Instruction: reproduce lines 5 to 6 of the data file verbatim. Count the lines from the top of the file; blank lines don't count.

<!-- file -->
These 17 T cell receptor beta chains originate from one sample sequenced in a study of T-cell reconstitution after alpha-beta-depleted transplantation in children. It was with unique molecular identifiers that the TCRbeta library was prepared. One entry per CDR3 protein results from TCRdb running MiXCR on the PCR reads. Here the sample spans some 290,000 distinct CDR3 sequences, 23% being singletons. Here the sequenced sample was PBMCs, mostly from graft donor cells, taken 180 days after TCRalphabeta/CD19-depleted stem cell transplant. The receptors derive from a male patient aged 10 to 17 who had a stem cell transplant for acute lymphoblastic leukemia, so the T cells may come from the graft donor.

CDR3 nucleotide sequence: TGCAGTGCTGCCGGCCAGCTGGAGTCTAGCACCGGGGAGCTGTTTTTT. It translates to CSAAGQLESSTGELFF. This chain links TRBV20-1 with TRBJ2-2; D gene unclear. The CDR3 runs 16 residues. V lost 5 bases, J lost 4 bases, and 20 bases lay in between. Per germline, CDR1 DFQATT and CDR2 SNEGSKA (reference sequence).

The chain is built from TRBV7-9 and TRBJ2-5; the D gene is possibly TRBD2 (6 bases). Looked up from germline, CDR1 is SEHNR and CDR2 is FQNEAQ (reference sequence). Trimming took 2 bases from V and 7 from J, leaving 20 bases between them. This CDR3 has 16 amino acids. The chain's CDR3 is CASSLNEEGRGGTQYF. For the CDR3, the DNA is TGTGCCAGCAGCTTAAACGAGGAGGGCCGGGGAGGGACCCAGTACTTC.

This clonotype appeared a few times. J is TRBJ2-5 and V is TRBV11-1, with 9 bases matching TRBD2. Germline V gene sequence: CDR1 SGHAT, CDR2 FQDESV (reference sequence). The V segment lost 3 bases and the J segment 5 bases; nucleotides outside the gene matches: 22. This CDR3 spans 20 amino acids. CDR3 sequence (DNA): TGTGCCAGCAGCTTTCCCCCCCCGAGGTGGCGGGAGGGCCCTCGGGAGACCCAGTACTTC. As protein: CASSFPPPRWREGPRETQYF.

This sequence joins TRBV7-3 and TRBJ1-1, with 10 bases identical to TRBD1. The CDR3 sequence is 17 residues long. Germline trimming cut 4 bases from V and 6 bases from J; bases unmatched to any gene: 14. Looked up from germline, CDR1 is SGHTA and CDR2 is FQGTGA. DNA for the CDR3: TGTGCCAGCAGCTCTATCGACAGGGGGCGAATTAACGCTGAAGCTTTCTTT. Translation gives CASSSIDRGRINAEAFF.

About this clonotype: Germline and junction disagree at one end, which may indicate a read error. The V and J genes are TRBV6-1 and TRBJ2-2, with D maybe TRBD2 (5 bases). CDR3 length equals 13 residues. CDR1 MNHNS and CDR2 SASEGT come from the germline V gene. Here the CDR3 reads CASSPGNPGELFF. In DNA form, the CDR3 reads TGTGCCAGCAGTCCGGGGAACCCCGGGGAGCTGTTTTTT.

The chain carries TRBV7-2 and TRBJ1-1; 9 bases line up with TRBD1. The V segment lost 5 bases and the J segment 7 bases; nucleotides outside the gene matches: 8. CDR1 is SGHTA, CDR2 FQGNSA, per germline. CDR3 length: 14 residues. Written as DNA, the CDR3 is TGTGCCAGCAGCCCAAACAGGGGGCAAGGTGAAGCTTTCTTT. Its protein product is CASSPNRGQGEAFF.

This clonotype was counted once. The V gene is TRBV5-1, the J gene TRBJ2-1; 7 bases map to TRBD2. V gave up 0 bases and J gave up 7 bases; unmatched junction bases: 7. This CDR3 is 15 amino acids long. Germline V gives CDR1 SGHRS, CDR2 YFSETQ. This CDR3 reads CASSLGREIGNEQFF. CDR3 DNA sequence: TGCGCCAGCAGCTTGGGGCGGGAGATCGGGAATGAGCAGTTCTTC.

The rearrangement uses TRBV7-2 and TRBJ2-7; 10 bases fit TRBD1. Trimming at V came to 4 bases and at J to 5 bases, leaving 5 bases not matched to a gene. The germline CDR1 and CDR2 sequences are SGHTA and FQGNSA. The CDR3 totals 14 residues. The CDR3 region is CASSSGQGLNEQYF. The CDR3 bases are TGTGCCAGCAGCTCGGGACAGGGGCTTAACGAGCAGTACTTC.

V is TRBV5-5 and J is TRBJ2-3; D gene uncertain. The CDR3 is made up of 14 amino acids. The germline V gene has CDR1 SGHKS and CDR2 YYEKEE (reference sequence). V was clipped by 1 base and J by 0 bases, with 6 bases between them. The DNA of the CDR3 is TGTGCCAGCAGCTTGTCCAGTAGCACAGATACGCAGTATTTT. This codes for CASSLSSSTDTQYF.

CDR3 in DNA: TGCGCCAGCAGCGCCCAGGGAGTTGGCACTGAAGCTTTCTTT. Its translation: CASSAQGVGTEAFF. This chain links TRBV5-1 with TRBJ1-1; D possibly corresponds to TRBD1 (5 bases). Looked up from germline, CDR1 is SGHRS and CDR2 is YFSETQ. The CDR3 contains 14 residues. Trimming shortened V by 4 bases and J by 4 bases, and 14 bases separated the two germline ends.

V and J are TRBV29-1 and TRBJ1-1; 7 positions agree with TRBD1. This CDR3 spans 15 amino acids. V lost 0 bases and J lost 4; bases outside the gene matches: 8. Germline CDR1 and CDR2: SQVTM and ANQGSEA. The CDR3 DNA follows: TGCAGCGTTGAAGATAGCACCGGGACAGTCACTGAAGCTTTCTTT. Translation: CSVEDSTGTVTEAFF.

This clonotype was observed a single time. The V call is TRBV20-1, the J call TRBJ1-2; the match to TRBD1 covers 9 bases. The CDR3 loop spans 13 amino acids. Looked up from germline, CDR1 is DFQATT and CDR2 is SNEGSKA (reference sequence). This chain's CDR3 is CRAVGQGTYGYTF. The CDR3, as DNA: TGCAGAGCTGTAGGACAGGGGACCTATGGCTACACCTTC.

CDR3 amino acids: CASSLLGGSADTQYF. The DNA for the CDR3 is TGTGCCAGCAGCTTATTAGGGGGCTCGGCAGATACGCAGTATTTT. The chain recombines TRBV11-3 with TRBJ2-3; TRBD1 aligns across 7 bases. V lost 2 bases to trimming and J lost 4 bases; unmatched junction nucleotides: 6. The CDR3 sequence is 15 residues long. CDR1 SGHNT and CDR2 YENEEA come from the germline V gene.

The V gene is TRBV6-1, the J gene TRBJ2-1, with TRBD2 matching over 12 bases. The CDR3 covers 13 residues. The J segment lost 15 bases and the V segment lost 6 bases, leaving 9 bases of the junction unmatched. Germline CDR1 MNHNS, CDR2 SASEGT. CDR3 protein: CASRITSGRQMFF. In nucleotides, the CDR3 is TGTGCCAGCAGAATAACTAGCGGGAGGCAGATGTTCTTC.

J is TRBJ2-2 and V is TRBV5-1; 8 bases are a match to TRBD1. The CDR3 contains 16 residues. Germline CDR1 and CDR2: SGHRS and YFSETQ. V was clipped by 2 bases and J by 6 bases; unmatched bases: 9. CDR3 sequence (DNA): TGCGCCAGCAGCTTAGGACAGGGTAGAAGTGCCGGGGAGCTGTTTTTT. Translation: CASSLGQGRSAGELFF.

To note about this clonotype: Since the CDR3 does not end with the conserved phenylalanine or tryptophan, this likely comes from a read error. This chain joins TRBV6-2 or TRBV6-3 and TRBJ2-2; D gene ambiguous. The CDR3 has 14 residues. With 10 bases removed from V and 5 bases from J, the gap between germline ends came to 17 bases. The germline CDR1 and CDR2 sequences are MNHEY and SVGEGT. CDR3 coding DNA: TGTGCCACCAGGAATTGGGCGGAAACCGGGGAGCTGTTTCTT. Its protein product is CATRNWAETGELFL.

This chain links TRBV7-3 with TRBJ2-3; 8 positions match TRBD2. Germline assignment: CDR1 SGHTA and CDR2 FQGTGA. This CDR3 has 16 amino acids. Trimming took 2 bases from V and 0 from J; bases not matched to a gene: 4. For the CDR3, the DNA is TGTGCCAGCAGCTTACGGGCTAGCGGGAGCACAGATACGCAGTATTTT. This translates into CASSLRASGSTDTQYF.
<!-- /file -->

This sequence joins TRBV7-3 and TRBJ1-1, with 10 bases identical to TRBD1. The CDR3 sequence is 17 residues long. Germline trimming cut 4 bases from V and 6 bases from J; bases unmatched to any gene: 14. Looked up from germline, CDR1 is SGHTA and CDR2 is FQGTGA. DNA for the CDR3: TGTGCCAGCAGCTCTATCGACAGGGGGCGAATTAACGCTGAAGCTTTCTTT. Translation gives CASSSIDRGRINAEAFF.

About this clonotype: Germline and junction disagree at one end, which may indicate a read error. The V and J genes are TRBV6-1 and TRBJ2-2, with D maybe TRBD2 (5 bases). CDR3 length equals 13 residues. CDR1 MNHNS and CDR2 SASEGT come from the germline V gene. Here the CDR3 reads CASSPGNPGELFF. In DNA form, the CDR3 reads TGTGCCAGCAGTCCGGGGAACCCCGGGGAGCTGTTTTTT.